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Give your Web connection a health check-up


You've been online for an hour or so surfing around. You click on a link and you wait. And wait. And wait.

Finally, a dialog box pops up on your screen that says, "File not found" or "There was no response. The server could be down or is not responding."

It's frustrating and irritating, especially when you're working on something productive online.

My normal procedure used to be a quick check to confirm that my computer was still connected to the Internet. And if all else failed, reboot and start all over.

But now, thanks to talk show host Bob Sokoler and the 84Online radio program on WHAS radio (online at 84online.com), I have a software program that has helped me enormously in times of trouble.

The program is Net Medic, and as the name implies, it is a helper program that lets you know the "health" of your Internet connection.

Net Medic works with your Web browser, and it gives you detailed information about just what is happening with your modem and its communications over the Internet.

Fortunately, you don't have to be really technically minded for Net Medic to be a useful tool. It's easy to use, and easy to learn.

Net Medic opens up as a small window with icons and graphics illustrating the path between your computer and the Web server from which you are receiving pages.

Those Web pages are shown in the Net Medic window as sheets of paper flying through the air from the Web server to your computer; other color-coded graphical icons give you a quick visual indication of what's happening.

Color codes highlight any delay in the process of downloading Web pages to your browser.

Yellow means that one communication link -- the Web page server, the Internet backbone or ISP servers -- are causing delays. A red highlight means the corresponding part isn't responding at all.

The program lets you see where any problems lie in the communication chain. For example, we've all had times when Web pages seemed to take forever to load on your computer screen. If you've ever wondered what was causing things to bog down, Net Medic is the tool you've needed.

Net Medic measures all aspects of your Internet connection; it's like a dashboard for your Web surfing, and after using it for several weeks, I wouldn't be caught online without it.

The program comes with extensive help files that are well written and make all that technical gobbledy-gook sound pretty easy to understand.

And even if you don't care to understand the techie stuff, in the end, you'll be able to determine if your computer is bogging down or if the problem lies out on the Internet somewhere. With that type of knowledge, you can better understand what can be done (if anything) to remedy the situation.

Macintosh users take note: Sorry, but Net Medic is a Windows 95/98/NT product only.

Take a trip to the INSoft Web site for more on Net Medic at www.vitalsigns.com.

INTERNET EXPLORER 5. It hasn't been talked about much recently, but Bill Gates and Microsoft have prepared their next-generation Web browser, Internet Explorer 5.0, for public consumption.

IE5 will bring with it a host of new features and the fine-tuning of some existing ones.

The new "Search Assistant" is a built-in search engine interface that lets the user determine specify the type of information that is being sought.

The new Web browser will give better access to the history list -- the list of where on the Web you've already been lately.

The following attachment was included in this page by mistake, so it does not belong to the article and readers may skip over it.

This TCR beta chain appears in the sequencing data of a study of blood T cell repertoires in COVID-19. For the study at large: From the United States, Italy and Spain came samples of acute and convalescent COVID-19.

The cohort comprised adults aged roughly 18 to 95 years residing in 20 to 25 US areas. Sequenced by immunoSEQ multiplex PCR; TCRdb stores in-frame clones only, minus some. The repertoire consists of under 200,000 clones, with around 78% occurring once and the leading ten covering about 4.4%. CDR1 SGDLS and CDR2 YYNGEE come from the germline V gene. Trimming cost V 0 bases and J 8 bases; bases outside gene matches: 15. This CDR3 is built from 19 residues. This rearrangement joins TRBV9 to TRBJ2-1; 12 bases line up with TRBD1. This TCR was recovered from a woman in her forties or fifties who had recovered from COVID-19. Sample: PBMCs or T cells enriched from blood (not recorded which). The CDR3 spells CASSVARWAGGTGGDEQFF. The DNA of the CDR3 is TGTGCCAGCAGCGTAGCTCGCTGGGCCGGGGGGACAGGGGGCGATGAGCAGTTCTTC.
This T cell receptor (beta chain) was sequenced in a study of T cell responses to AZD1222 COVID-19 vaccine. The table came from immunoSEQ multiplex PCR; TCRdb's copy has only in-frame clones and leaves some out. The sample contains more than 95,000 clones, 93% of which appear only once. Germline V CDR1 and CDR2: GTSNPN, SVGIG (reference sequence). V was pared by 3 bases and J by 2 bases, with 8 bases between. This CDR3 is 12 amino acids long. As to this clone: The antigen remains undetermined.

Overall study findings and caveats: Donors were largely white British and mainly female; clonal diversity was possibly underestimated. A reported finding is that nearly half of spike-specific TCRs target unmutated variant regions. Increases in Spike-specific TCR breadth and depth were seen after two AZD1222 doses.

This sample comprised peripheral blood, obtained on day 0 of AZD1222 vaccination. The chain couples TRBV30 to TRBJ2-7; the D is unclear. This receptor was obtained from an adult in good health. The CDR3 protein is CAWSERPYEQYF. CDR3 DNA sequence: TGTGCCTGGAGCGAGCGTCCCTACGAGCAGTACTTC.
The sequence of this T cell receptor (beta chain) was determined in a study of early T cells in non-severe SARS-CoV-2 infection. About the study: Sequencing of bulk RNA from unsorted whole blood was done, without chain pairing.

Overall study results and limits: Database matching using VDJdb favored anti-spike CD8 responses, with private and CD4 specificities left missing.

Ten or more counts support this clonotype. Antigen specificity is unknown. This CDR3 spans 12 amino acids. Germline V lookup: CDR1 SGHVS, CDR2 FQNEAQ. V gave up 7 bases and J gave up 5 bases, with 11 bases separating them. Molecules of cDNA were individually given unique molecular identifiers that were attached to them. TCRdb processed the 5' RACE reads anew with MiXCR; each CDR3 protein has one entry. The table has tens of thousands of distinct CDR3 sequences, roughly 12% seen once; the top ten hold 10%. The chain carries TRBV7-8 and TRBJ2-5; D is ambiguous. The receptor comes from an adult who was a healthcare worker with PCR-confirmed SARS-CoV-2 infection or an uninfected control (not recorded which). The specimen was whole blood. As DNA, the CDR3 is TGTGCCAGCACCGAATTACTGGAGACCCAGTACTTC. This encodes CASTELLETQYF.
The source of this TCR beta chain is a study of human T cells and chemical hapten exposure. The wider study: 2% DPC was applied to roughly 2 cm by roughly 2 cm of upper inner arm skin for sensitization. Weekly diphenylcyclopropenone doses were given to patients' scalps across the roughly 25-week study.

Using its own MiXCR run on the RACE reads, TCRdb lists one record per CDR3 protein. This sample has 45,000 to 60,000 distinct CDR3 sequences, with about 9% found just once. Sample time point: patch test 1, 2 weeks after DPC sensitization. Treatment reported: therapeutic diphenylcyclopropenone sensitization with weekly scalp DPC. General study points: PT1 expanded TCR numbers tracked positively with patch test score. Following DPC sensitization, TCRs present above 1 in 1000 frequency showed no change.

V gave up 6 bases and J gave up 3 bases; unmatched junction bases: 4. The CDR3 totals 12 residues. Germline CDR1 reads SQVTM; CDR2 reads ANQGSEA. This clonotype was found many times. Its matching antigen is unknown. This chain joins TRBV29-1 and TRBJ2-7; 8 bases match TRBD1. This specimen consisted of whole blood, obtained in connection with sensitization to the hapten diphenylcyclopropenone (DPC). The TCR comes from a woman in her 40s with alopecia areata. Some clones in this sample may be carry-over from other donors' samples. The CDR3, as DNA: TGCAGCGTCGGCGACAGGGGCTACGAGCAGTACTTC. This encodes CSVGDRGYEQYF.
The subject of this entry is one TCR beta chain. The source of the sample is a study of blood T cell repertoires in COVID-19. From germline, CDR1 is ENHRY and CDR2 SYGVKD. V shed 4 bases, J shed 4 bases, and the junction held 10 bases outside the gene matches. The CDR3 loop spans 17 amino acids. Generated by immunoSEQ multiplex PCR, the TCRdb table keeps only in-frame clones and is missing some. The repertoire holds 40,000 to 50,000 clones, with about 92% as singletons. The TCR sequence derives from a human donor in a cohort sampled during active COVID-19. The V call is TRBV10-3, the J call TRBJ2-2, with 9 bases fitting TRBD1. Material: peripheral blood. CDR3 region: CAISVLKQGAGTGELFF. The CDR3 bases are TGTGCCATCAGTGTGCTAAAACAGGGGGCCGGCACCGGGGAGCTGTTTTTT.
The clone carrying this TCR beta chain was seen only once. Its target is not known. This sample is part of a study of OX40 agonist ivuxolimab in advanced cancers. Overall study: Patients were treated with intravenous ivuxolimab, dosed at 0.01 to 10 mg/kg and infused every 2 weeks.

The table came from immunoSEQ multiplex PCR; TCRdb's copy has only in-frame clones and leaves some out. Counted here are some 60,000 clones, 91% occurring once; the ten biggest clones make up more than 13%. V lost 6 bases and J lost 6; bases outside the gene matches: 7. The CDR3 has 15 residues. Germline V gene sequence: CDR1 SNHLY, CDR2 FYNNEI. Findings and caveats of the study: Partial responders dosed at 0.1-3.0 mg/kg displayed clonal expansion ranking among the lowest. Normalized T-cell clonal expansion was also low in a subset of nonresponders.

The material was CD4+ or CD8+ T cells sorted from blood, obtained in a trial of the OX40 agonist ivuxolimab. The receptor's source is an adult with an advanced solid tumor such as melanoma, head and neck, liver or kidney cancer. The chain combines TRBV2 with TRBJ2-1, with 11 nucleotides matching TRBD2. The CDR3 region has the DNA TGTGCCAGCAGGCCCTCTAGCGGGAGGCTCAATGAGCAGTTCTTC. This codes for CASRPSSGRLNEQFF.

The browser's "Favorites" bookmark listing is improved and can be setup and organized as the user sees fit. It even has the capability of storing the last-viewed version of any page you visited available to you on your computer's own hard drive.

Something new that Microsoft is adding are customizable Explorer bars. These bars are can be created by Web sites as floating navigation bars and content-access points a site.

Microsoft has a test Explorer bars you can demo on their Web site from the New York Times.

I'm not sure how many Web sites will adopt these Explorer bars, but they could be one of the next big "new" online tools.

One feature I'll certainly be anxious to use is the new import and export bookmark feature. IE5 can import your bookmark list from Netscape Navigator, and just as easily, export your Internet Explorer list back out for Navigator to use.

Overall, IE 5 claims to offer improved performance for loading and displaying Web pages.

Internet Explorer 5 will be officially released on March 18, and you can even sign up now to be in line for your copy of the new IE5 CD!

For only $6.95, you can be one of the first to receive the full version of the new browser. Plus you'll get the complete Internet Tools and 90 days of free telephone tech support.

Visit Microsoft's Web site at www.microsoft.com for more information.

DA BOMB. Every generation that rises brings with it their own unique uses of the English language.

While some of the clothing styles of the 1970s have returned, little of the 70s-style slang has (thankfully) survived.

But 1990s-style slang can be darned difficult to comprehend, especially if you don't have a teen-ager at home or access to MTV.

But fortunately, a college professor and her students have come to your rescue with The College Slang Research Project and their body of work, Da Bomb - The College Slang Page.

Da Bomb offers extensive definitions of what's what in the world of college slang, along with links to other slang dictionary sources.

So all you slang seekers, be prepared to be dig this killer Web project. It's truly da bomb.

Visit the Da Bomb, the College Slang Page at http://www.intranet.csupomona.edu/(tilde)jasanders/slang/.

Comments and questions about this column may be sent to jbrooks@myoldkentuckyhome.com, or visit www.myoldkentuckyhome.com on the World Wide Web.

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